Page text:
A scene from “Anatomy of a Murder.” COURTESY MONTCLAIR FILM

For the 10th Anniversary of the Montclair Jazz Festival, Montclair Film will hold a screening series that begins July 26. The four classic films to be shown, “Anatamy of a Murder, featuring a score by Duke Ellington; “Elevator to the Galows,” with a score by Miles Davis; “Alfie,” with music by Sonny Rollins, and performances captured in “‘Round Midnight,’ showcase jazz music.

Each screening will have a pre-screening performance by Jazz House Kids ensembles.

Montclair Film also announced a continuation of their ongoing partnership with Montclair Improv Comedy. Montclair Improv Comedy will host a monthly performance at Montclair Film, improvising a never-before-seen film, inspired by audience suggestions.  Dates are  June 29, July 27, Aug. 24, and Sept. 28, 8 p.m. Each screening is $10, $8 for members.

For more information, visit

Each screening is at Cinema505, 505 Bloomfield Ave.




Sunday, July 28

7:30 PM / Cinema505

“Elevator to the Gallows” (1958)

Director: Louis Malle
Cast: Jeanne Moreau, Maurice Ronet, Georges Poujouly
France/ 91 Min

Florence (Jeanne Moreau) is married to the wealthy arms dealer Simon Carala (Jean Wall), but is carrying on a torrid affair with one of her husband’s employees, Julien (Maurice Ronet). Julien daringly climbs into Simon’s office on a rope, kills him and leaves unnoticed. However, Julien accidentally leaves the rope at the crime scene and realizes he must retrieve it. On his way out, he becomes stuck in the building’s elevator. But he soon finds that his bad luck is just beginning.

Composer Miles Davis assembled a group featuring French jazz session musicians (Barney Wilen on tenor saxophone, René Urtreger on piano, and Pierre Michelot on bass) along with expatriate drummer Kenny Clarke at Le Poste Parisien Studio. The sequences of the film needing underscoring were projected in front of the band and they improvised music to the scenes based on the harmonic outlines Davis provided.

Friday, August 2

7:30 PM / Cinema505

“Anatomy of a Murder” (1959)
Director: Otto Preminger

Cast: James Stewart, Lee Remick, Ben Gazzara, Arthur O’Connell

USA/ 161 Min
Semi-retired Michigan lawyer Paul Biegler (James Stewart) takes the case of Army Lt. Manion (Ben Gazzara), who murdered a local innkeeper after his wife (Lee Remick) claimed that he raped her. Over the course of an extensive trial, Biegler parries with District Attorney Lodwick (Brooks West) and out-of-town prosecutor Claude Dancer (George C. Scott) to set his client free, but his case rests on the victim’s mysterious business partner (Kathryn Grant), who’s hiding a dark secret.

“Anatomy of a Murder” is noteworthy for being one of the first films to extensively feature jazz in the musical score – the entire musical soundtrack was composed by Duke Ellington and Billy Strayhorn and played by Ellington’s orchestra. Several of the Ellington band’s sidemen, notably Johnny Hodges, Paul Gonsalves, Harry Carney, Russell Procope, and William “Cat” Anderson, are heard prominently throughout the film, and Ellington himself appears briefly as “Pie-Eye,” the owner of a roadhouse where Paul Biegler (Stewart) and Laura Manion (Remick) have a confrontation. Despite being heard “in bits and pieces” the score “contains some of his most evocative and eloquent music… and beckons with the alluring scent of a femme fatale.” Including small pieces by Billy Strayhorn, film historians recognize it “as a landmark — the first significant Hollywood film music by African Americans comprising non-diegetic music, that is, music whose source is not visible or implied by action in the film, like an on-screen band.”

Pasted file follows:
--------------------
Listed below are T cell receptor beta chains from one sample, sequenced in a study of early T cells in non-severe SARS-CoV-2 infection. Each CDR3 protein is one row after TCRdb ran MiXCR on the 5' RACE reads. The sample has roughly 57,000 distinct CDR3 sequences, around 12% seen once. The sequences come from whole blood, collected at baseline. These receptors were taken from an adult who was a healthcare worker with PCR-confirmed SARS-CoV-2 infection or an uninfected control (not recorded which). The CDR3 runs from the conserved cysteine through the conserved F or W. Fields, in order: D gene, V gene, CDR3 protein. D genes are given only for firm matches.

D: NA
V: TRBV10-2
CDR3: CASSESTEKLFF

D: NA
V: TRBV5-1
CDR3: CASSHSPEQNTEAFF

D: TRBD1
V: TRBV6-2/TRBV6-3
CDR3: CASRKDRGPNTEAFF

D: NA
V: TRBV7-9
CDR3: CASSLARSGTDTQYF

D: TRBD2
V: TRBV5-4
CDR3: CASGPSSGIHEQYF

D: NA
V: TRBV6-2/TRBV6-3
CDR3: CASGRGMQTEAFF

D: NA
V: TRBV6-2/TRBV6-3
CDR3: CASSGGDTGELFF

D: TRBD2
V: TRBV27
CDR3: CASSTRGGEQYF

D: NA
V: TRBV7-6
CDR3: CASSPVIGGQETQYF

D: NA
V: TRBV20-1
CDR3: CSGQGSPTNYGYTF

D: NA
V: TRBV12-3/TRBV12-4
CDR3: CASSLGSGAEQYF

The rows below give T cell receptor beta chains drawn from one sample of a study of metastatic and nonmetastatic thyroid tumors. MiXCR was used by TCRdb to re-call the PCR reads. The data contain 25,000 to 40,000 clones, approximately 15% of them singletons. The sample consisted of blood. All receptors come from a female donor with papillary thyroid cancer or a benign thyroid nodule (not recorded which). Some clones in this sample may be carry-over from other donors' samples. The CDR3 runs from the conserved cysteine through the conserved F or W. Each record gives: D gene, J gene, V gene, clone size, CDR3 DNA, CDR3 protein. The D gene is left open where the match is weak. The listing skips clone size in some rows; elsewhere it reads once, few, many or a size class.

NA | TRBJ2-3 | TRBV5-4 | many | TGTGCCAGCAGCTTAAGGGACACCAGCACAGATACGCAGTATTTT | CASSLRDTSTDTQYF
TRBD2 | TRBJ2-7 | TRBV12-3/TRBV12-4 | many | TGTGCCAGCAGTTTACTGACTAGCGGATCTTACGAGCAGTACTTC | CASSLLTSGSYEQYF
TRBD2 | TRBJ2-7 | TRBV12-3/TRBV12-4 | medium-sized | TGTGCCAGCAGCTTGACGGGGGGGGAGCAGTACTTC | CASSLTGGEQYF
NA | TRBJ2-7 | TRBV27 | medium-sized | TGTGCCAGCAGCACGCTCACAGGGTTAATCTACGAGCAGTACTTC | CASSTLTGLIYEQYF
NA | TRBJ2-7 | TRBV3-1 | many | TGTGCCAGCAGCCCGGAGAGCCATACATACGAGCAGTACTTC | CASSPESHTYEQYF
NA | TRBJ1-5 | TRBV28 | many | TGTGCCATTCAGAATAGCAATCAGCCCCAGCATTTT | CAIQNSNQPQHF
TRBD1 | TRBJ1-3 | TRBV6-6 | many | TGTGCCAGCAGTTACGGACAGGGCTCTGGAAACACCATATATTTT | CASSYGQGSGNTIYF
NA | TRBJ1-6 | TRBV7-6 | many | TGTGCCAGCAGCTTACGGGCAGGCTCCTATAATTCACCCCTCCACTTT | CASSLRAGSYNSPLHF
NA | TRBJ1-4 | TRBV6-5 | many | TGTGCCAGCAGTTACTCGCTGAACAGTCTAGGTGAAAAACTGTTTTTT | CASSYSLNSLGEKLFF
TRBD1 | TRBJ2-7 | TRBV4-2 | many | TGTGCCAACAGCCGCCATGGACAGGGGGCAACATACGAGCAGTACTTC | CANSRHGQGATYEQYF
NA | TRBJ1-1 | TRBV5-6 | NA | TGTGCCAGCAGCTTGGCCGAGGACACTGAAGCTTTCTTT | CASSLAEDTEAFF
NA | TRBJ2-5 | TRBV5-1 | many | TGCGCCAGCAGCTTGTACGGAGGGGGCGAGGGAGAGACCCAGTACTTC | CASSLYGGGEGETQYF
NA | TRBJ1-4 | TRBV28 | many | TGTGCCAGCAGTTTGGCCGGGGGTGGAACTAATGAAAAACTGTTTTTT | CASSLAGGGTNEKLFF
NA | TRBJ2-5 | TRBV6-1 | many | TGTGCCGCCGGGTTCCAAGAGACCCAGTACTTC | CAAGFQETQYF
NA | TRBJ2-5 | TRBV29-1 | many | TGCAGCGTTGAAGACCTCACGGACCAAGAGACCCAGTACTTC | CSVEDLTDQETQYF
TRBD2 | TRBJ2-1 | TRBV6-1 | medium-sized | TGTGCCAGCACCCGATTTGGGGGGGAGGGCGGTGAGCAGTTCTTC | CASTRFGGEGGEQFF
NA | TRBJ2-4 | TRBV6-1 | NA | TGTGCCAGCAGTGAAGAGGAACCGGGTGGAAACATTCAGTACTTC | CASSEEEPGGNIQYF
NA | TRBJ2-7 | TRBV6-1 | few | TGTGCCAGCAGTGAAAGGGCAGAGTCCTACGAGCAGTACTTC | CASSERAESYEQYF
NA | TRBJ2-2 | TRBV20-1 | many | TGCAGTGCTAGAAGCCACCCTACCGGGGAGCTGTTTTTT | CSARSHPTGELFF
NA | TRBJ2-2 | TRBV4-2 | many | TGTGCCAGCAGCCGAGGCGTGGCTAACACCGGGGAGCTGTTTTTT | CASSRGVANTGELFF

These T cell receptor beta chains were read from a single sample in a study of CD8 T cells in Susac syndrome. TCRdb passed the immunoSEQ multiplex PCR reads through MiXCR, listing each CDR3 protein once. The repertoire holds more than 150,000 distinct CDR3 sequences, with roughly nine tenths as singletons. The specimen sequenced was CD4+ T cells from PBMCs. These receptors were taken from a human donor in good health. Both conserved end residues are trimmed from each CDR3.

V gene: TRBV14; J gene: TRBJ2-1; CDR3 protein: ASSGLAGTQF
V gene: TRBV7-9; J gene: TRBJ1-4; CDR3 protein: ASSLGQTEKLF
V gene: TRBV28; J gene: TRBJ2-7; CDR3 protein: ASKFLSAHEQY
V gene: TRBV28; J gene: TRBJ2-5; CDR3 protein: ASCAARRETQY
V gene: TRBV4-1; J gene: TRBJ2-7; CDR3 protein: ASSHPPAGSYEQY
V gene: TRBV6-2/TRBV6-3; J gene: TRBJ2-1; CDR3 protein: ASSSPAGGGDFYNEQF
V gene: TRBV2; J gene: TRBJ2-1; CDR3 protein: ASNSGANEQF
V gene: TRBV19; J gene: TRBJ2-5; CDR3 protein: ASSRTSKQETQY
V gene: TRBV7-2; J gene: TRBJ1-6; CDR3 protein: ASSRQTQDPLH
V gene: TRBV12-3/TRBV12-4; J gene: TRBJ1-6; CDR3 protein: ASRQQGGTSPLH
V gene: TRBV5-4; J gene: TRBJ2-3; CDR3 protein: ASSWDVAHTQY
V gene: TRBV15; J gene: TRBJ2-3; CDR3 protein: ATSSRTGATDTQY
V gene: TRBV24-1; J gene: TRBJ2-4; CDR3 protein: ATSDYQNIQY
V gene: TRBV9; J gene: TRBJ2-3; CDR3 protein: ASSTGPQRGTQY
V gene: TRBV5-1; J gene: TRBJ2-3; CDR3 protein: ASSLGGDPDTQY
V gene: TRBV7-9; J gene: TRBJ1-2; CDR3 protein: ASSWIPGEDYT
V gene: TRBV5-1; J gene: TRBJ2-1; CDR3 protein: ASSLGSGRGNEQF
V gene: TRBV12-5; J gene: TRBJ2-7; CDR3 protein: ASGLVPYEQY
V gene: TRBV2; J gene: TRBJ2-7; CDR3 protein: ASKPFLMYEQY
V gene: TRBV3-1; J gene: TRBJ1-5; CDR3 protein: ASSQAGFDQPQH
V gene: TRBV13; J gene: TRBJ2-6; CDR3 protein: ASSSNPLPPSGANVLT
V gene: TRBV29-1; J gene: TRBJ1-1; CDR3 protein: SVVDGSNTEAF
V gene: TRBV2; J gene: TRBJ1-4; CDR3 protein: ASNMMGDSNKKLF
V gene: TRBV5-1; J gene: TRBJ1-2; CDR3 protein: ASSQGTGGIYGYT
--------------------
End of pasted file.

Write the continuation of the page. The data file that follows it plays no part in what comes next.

Sunday, August 4

7:30 PM/ Cinema505

“Alfie” (1966)

Director: Lewis Gilbert

Cast: Michael Caine, Shelley Winters, Millicent Martin

USA/ 114 Min

Set in postwar London, “Alfie” features Michael Caine as a chauffeur bent on promiscuity. After impregnating his girlfriend he takes off on vacation. He continues his life of womanizing, but he can’t hide forever. A misfortune strikes and Alfie is forced to face the product of his ways.

As writes “In the 1966 British romantic comedy “Alfie,” it is Sonny Rollins’ score that steals the leading role!” Recorded at Twickenham Film Studios the soundtrack features, saxophonist Sonny Rollins along with some of Britain’s finest jazz musicians, Keith Christie on trombone, Tubby Hayes and Ronnie Scott on tenor sax, pianist and arranger Stan Tracey, Dave Goldberg plays guitar and Phil Seaman on drums.

Friday, August 9

7:30 PM / Cinema505

“‘Round Midnight” ‘(1986)
Director: Bertrand Tavernier

Cast: Dexter Gordon, François Cluzet, Sandra Reaves-Phillips

USA/ 133 Min

In the 1950s, Dale Turner (Dexter Gordon, who was nominated for an Academy Award for his performance in the film), a gifted black saxophonist with a drinking problem, leaves behind New York and his estranged family and relocates to Paris. There he plays for a progressive, jazz-loving audience without being judged by his race, and ages quietly in peace. Not intending to turn away from his vices, Dale nonetheless becomes the project of a French fan (François Cluzet) who tries to help him fight his alcoholism, ultimately inspiring both Dale and his music.

The film’s music was recorded live to camera, with players like Ron Carter, Herbie Hancock, Bill Higgins, Bobby Hutcherson, John McLaughlin, and Wayne Shorter joining Dexter Gordon on classic tunes. The spontaneity of their performances is preserved, creating a beautiful homage to the ex-pat experience of jazz musicians seeking to find freedom in the City of Lights.


YouTube video